Wirecard’s subsidiary responsible for issuing debit cards, Wirecard Card Solutions Ltd., has been suspended by the United Kingdom’s Financial Conduct Authority, or FCA.
According to a statement issued on June 26 by the regulator, Wirecard’s subsidiary is required to not dispose of any of its funds, stop conducting any of its regulated activity, and it must communicate on its website and to its customers that it is no longer permitted to conduct regulated activity.
As of press time, however, such statements are not present on any of Wirecard’s websites, including the subsidiary’s dedicated domain.
The FCA explained that following the news of the 1.9 billion euros shortfall in Wirecard, it began working with the card issuing subsidiary to ensure that customer funds are protected. On Friday, the regulator took “additional measures” and forced the firm to stop all regulated activities. “This now means customers money cannot be accessed,” the statement concludes.
That suggests that customers may be barred from using any of the debit cards issued by the company. That includes crypto debit cards from Crypto.com, TenX and others.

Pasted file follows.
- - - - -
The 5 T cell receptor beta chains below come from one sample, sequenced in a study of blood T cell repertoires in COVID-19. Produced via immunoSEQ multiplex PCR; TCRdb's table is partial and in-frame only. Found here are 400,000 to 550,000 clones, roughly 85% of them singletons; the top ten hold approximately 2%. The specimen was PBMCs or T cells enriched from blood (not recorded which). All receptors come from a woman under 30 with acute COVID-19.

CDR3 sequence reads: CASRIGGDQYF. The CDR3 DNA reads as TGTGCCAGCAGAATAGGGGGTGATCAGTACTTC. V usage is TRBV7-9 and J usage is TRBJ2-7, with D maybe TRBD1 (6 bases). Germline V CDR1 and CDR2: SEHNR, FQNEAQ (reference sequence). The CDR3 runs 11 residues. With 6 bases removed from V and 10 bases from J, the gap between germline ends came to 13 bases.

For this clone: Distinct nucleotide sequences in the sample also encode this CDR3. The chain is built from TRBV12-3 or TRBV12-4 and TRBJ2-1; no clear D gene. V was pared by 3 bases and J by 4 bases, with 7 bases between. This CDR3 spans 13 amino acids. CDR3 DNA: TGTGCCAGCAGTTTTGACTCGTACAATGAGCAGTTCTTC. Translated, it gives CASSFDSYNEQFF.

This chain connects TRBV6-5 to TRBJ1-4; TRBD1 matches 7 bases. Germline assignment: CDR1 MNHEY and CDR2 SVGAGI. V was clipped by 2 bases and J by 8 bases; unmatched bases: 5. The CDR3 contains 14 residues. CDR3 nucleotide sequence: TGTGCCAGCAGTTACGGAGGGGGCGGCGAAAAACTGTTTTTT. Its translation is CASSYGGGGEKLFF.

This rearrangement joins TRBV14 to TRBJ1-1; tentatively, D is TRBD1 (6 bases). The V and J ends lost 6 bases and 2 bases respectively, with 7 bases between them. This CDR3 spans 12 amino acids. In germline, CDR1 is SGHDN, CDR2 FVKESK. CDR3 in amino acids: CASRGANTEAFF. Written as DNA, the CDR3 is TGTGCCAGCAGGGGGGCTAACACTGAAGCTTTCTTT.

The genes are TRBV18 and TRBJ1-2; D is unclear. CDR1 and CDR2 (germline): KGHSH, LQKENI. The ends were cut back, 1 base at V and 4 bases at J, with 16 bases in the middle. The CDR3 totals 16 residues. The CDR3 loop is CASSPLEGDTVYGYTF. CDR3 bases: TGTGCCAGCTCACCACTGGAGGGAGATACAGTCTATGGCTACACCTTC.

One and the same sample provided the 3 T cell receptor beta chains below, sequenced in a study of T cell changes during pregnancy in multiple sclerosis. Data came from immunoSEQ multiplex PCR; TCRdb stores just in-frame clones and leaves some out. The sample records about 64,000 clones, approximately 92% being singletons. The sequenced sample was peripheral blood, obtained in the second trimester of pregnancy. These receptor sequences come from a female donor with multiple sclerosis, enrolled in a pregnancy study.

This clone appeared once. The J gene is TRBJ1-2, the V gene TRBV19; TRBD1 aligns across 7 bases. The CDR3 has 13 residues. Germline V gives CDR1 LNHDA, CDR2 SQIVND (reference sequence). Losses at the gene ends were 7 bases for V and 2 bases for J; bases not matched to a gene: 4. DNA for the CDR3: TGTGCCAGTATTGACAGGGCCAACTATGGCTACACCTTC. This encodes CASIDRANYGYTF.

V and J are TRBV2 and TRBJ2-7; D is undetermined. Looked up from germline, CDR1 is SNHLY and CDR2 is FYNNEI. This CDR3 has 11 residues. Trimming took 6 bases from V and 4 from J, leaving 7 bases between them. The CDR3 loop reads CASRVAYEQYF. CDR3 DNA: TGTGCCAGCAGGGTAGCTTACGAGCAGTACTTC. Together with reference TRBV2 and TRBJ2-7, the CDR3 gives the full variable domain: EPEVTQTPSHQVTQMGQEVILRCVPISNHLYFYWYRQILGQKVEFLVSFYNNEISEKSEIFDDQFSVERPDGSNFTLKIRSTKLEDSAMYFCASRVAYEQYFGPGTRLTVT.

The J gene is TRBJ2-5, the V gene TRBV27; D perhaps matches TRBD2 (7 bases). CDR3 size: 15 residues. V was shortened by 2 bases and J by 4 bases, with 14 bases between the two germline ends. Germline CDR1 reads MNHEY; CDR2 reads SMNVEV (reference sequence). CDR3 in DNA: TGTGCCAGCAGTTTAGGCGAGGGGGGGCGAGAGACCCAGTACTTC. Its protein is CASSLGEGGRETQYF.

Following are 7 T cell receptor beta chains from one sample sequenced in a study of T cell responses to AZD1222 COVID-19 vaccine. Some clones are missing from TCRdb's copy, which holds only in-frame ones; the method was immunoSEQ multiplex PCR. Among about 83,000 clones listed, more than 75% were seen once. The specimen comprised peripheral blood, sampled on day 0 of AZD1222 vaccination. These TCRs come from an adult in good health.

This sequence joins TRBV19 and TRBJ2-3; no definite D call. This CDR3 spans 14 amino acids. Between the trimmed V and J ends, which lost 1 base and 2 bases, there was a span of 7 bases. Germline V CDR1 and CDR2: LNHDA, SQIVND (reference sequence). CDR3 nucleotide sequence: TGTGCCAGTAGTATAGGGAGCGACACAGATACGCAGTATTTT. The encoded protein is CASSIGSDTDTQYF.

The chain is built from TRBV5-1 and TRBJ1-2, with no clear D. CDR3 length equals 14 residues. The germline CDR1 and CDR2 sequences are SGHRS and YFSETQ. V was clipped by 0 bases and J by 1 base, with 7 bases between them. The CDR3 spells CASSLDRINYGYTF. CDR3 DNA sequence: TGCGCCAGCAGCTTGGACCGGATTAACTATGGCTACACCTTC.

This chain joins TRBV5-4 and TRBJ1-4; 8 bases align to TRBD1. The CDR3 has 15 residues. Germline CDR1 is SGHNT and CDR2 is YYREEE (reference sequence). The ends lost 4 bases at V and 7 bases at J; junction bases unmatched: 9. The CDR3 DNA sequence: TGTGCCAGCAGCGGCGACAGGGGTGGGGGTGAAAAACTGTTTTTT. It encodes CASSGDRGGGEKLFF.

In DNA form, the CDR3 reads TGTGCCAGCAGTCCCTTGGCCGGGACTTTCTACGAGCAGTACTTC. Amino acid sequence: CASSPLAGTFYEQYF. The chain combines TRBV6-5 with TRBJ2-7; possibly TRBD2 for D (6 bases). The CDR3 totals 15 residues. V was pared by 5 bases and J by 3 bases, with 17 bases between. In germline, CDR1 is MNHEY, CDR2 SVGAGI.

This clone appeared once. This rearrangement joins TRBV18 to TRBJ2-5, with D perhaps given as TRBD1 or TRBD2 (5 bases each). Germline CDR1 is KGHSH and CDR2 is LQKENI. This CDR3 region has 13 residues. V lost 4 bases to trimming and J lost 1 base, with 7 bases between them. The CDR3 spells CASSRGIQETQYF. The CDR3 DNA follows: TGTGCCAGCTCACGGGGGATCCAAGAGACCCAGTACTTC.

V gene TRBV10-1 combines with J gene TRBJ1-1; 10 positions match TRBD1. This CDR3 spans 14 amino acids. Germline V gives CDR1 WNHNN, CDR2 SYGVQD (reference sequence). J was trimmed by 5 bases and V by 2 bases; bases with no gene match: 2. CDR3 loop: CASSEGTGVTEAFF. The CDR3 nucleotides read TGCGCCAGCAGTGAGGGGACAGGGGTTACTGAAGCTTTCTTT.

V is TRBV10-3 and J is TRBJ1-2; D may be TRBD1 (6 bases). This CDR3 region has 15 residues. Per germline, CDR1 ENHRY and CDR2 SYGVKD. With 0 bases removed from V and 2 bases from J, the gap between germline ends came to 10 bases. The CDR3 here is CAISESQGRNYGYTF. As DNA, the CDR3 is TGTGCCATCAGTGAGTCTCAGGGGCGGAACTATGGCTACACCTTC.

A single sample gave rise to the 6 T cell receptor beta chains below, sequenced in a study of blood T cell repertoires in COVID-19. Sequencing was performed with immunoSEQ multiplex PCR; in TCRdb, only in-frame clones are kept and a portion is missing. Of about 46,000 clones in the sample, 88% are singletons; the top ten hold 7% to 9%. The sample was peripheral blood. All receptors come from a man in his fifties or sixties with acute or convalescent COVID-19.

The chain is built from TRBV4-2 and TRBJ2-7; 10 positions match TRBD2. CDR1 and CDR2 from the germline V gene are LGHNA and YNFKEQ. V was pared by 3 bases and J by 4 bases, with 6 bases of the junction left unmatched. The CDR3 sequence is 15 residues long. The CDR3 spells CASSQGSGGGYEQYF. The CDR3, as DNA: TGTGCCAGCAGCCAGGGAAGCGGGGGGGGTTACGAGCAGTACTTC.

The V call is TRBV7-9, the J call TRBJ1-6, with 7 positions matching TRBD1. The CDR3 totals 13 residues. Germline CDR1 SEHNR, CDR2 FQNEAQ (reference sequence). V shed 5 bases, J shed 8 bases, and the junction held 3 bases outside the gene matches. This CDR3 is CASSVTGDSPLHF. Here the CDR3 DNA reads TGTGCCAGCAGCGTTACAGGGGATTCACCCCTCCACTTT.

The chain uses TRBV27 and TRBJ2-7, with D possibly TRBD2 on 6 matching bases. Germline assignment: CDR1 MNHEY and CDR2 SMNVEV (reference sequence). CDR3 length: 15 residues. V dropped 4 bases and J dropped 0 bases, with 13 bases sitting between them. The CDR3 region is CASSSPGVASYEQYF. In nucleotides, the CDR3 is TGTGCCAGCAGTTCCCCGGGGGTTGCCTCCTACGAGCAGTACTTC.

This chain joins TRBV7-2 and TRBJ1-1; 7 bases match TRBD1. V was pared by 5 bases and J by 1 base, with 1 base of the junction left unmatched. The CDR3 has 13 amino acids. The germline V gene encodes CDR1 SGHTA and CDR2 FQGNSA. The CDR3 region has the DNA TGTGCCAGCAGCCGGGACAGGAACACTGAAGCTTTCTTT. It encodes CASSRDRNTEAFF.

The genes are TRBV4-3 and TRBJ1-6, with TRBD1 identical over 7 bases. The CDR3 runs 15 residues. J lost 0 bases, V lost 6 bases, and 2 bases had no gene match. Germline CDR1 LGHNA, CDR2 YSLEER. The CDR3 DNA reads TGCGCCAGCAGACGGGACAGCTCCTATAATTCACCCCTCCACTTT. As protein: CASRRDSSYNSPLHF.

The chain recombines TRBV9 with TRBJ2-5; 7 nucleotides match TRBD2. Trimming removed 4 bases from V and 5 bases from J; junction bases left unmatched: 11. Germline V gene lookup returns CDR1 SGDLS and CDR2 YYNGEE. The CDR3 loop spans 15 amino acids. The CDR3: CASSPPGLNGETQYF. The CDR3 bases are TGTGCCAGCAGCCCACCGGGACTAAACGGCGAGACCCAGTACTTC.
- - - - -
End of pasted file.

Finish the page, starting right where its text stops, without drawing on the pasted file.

The CEO of Crypto.com, Kris Marszalek, reassured his customers that funds are secure and are owned by the company. Speaking with Cointelegraph, Marszalek added:
“As of this moment the cards are working fine. As per our statement yesterday, in case of a disruption, we will rapidly proceed to credit the funds back to our users crypto wallets. Given the announcement made by the FCA today, this is highly likely.”
He added that the company is looking for alternative solutions to ensure customers can continue using their cards.
In a subsequent update by Crypto.com, the company said that it was asked to cease operations for its EU and U.K. cards, which means that customers will not be able to use them “later today.” The company promised that within 48 hours, all funds on the debit cards will be returned to customers on their crypto wallets.
Cointelegraph reached out to TenX as well, but did not receive an immediate response.
Wirecard’s woes began when the company admitted to lacking over 32% of its claimed assets, worth $2.1 billion.
The CEO, Markus Braun, resigned and was subsequently arrested by German authorities. Prosecutors believe that the company’s management was involved in a long-running fraud to misrepresent the company’s earnings and assets.
On Thursday, the company filed for insolvency due to the sudden shortfall, which can be the first step to bankruptcy. The disruption to its business at the hands of the FCA is likely to worsen its already tenuous financial situation.
Update, 10:50 UTC: Crypto.com confirmed that its cards will be rendered unusable soon.
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